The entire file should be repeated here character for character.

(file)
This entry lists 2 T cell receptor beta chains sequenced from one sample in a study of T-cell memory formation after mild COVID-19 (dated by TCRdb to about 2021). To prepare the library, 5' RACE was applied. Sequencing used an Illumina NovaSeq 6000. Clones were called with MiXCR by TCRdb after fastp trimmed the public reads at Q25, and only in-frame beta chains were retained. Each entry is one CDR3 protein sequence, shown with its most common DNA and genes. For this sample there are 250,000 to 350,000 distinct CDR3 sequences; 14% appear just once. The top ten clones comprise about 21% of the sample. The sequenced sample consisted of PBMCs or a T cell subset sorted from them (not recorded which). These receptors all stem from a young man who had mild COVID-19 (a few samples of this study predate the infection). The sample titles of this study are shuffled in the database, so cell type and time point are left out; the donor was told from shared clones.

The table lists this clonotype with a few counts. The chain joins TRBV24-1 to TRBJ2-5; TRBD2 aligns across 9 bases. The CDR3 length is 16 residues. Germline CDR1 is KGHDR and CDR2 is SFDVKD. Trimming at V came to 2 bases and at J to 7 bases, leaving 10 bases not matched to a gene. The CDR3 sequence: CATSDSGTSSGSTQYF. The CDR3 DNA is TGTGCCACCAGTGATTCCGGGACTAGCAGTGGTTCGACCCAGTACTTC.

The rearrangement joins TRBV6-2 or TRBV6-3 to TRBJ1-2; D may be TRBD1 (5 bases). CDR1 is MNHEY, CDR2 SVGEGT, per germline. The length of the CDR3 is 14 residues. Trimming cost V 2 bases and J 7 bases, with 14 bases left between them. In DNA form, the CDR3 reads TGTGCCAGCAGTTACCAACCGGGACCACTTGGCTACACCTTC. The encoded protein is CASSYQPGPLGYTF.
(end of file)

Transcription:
This entry lists 2 T cell receptor beta chains sequenced from one sample in a study of T-cell memory formation after mild COVID-19 (dated by TCRdb to about 2021). To prepare the library, 5' RACE was applied. Sequencing used an Illumina NovaSeq 6000. Clones were called with MiXCR by TCRdb after fastp trimmed the public reads at Q25, and only in-frame beta chains were retained. Each entry is one CDR3 protein sequence, shown with its most common DNA and genes. For this sample there are 250,000 to 350,000 distinct CDR3 sequences; 14% appear just once. The top ten clones comprise about 21% of the sample. The sequenced sample consisted of PBMCs or a T cell subset sorted from them (not recorded which). These receptors all stem from a young man who had mild COVID-19 (a few samples of this study predate the infection). The sample titles of this study are shuffled in the database, so cell type and time point are left out; the donor was told from shared clones.

The table lists this clonotype with a few counts. The chain joins TRBV24-1 to TRBJ2-5; TRBD2 aligns across 9 bases. The CDR3 length is 16 residues. Germline CDR1 is KGHDR and CDR2 is SFDVKD. Trimming at V came to 2 bases and at J to 7 bases, leaving 10 bases not matched to a gene. The CDR3 sequence: CATSDSGTSSGSTQYF. The CDR3 DNA is TGTGCCACCAGTGATTCCGGGACTAGCAGTGGTTCGACCCAGTACTTC.

The rearrangement joins TRBV6-2 or TRBV6-3 to TRBJ1-2; D may be TRBD1 (5 bases). CDR1 is MNHEY, CDR2 SVGEGT, per germline. The length of the CDR3 is 14 residues. Trimming cost V 2 bases and J 7 bases, with 14 bases left between them. In DNA form, the CDR3 reads TGTGCCAGCAGTTACCAACCGGGACCACTTGGCTACACCTTC. The encoded protein is CASSYQPGPLGYTF.